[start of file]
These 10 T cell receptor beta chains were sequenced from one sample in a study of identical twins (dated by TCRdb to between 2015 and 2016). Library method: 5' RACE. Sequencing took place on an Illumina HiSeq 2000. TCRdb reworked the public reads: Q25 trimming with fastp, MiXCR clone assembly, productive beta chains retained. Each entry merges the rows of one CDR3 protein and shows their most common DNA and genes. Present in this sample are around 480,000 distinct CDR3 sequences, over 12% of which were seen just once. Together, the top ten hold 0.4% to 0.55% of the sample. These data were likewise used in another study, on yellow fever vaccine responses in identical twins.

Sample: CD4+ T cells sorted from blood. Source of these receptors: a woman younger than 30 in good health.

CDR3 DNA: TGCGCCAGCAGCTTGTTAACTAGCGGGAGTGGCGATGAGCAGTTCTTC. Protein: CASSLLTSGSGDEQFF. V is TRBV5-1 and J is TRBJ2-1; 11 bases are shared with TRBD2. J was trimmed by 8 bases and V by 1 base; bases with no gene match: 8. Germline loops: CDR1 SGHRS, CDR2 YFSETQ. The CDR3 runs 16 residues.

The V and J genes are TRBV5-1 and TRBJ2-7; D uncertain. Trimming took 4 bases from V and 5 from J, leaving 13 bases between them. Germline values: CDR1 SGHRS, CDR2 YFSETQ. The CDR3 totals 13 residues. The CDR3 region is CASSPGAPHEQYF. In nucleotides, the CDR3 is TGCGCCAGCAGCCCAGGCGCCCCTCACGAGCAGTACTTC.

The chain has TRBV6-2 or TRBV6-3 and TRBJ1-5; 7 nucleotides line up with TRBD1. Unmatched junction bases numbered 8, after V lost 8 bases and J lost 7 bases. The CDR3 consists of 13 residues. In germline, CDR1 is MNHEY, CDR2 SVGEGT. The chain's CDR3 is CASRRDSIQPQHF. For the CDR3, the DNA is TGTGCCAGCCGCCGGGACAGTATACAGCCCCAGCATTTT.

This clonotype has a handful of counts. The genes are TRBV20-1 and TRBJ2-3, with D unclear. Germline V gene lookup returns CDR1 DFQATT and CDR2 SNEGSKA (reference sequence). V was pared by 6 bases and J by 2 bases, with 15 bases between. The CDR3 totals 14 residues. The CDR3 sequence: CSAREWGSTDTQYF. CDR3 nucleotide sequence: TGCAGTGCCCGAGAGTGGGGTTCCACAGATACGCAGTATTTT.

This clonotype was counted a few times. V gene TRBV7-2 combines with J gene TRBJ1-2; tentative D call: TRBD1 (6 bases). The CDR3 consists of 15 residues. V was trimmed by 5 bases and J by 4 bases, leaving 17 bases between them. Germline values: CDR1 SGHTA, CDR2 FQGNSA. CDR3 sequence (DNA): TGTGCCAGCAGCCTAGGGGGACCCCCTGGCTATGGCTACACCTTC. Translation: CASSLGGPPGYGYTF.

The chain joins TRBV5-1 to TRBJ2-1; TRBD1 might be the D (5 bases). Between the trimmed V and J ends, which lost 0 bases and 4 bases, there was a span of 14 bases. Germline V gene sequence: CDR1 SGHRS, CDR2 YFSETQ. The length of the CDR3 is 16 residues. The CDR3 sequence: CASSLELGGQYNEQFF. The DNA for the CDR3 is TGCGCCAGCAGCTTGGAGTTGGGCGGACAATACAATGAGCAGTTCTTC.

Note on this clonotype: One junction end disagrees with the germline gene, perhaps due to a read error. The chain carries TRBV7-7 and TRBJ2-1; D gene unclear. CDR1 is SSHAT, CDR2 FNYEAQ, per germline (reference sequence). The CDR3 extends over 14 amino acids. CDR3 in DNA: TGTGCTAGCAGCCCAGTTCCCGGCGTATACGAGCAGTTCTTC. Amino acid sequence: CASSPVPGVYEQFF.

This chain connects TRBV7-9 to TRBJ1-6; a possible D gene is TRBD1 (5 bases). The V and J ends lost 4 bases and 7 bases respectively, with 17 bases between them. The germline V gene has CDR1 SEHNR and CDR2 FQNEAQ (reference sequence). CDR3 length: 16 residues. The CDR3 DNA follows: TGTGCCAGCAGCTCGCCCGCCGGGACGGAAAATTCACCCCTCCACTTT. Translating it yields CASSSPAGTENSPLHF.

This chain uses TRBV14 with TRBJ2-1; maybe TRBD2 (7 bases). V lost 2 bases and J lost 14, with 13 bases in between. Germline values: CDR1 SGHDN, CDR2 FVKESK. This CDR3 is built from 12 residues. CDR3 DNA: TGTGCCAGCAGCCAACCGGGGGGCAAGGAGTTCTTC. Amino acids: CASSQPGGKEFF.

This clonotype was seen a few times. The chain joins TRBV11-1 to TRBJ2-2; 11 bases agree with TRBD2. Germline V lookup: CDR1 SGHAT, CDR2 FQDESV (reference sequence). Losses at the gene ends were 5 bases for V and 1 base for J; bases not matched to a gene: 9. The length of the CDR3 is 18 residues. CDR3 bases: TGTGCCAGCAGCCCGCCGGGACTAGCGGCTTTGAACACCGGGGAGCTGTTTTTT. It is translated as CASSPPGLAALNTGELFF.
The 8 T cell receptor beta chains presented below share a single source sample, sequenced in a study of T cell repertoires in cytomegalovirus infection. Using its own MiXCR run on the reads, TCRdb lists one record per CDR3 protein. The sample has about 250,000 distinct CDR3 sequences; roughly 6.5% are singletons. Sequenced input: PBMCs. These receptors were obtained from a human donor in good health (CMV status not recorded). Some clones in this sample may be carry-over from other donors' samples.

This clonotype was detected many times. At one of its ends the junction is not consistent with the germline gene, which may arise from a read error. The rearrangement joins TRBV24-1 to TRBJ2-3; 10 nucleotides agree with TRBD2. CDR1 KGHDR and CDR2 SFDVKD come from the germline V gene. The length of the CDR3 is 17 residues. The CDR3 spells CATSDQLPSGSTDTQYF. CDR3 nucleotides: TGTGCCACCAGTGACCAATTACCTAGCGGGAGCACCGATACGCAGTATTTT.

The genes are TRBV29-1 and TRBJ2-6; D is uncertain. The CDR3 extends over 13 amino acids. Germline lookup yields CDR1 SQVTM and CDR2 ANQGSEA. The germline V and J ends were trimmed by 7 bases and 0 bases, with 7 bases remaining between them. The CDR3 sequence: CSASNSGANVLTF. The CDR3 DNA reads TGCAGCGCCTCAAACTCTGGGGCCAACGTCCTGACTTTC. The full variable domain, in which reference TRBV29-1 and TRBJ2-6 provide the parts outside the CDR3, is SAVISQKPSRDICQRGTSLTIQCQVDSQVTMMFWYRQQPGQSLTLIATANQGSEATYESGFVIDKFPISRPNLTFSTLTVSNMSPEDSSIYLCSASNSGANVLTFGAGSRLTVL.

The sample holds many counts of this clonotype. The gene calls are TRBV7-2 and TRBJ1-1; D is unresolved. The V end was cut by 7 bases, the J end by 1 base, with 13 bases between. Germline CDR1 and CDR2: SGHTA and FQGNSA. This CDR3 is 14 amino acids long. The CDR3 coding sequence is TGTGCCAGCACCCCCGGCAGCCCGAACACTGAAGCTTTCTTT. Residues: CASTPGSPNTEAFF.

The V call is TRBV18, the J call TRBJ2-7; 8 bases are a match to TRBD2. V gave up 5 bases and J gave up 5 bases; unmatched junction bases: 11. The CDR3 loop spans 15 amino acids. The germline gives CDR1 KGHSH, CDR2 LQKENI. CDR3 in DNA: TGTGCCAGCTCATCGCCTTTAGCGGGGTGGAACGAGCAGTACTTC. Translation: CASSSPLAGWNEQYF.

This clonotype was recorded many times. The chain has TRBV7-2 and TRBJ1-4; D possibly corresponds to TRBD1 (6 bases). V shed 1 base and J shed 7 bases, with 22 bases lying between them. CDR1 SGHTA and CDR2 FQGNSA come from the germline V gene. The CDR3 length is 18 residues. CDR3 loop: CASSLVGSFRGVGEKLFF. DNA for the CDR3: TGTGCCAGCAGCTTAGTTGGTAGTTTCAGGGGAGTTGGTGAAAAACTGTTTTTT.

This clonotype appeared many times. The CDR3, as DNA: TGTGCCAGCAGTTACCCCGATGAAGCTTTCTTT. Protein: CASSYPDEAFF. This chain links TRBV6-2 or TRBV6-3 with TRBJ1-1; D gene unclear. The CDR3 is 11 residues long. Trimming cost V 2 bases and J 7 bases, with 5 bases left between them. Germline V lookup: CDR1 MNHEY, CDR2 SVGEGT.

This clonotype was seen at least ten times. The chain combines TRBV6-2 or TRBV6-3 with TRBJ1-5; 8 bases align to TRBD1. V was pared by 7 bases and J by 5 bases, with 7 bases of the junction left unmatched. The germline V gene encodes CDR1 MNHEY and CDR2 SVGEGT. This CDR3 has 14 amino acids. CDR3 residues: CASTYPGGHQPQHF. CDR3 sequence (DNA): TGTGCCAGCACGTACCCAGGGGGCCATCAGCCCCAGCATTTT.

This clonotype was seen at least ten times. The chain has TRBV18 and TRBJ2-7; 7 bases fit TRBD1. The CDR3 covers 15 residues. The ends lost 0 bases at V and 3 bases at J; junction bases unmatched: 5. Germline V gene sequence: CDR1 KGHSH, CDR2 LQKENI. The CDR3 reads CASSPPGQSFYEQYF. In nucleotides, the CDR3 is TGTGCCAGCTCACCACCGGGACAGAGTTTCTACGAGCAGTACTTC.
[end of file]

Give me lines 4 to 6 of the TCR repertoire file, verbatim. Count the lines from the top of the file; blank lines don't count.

The V and J genes are TRBV5-1 and TRBJ2-7; D uncertain. Trimming took 4 bases from V and 5 from J, leaving 13 bases between them. Germline values: CDR1 SGHRS, CDR2 YFSETQ. The CDR3 totals 13 residues. The CDR3 region is CASSPGAPHEQYF. In nucleotides, the CDR3 is TGCGCCAGCAGCCCAGGCGCCCCTCACGAGCAGTACTTC.

The chain has TRBV6-2 or TRBV6-3 and TRBJ1-5; 7 nucleotides line up with TRBD1. Unmatched junction bases numbered 8, after V lost 8 bases and J lost 7 bases. The CDR3 consists of 13 residues. In germline, CDR1 is MNHEY, CDR2 SVGEGT. The chain's CDR3 is CASRRDSIQPQHF. For the CDR3, the DNA is TGTGCCAGCCGCCGGGACAGTATACAGCCCCAGCATTTT.

This clonotype has a handful of counts. The genes are TRBV20-1 and TRBJ2-3, with D unclear. Germline V gene lookup returns CDR1 DFQATT and CDR2 SNEGSKA (reference sequence). V was pared by 6 bases and J by 2 bases, with 15 bases between. The CDR3 totals 14 residues. The CDR3 sequence: CSAREWGSTDTQYF. CDR3 nucleotide sequence: TGCAGTGCCCGAGAGTGGGGTTCCACAGATACGCAGTATTTT.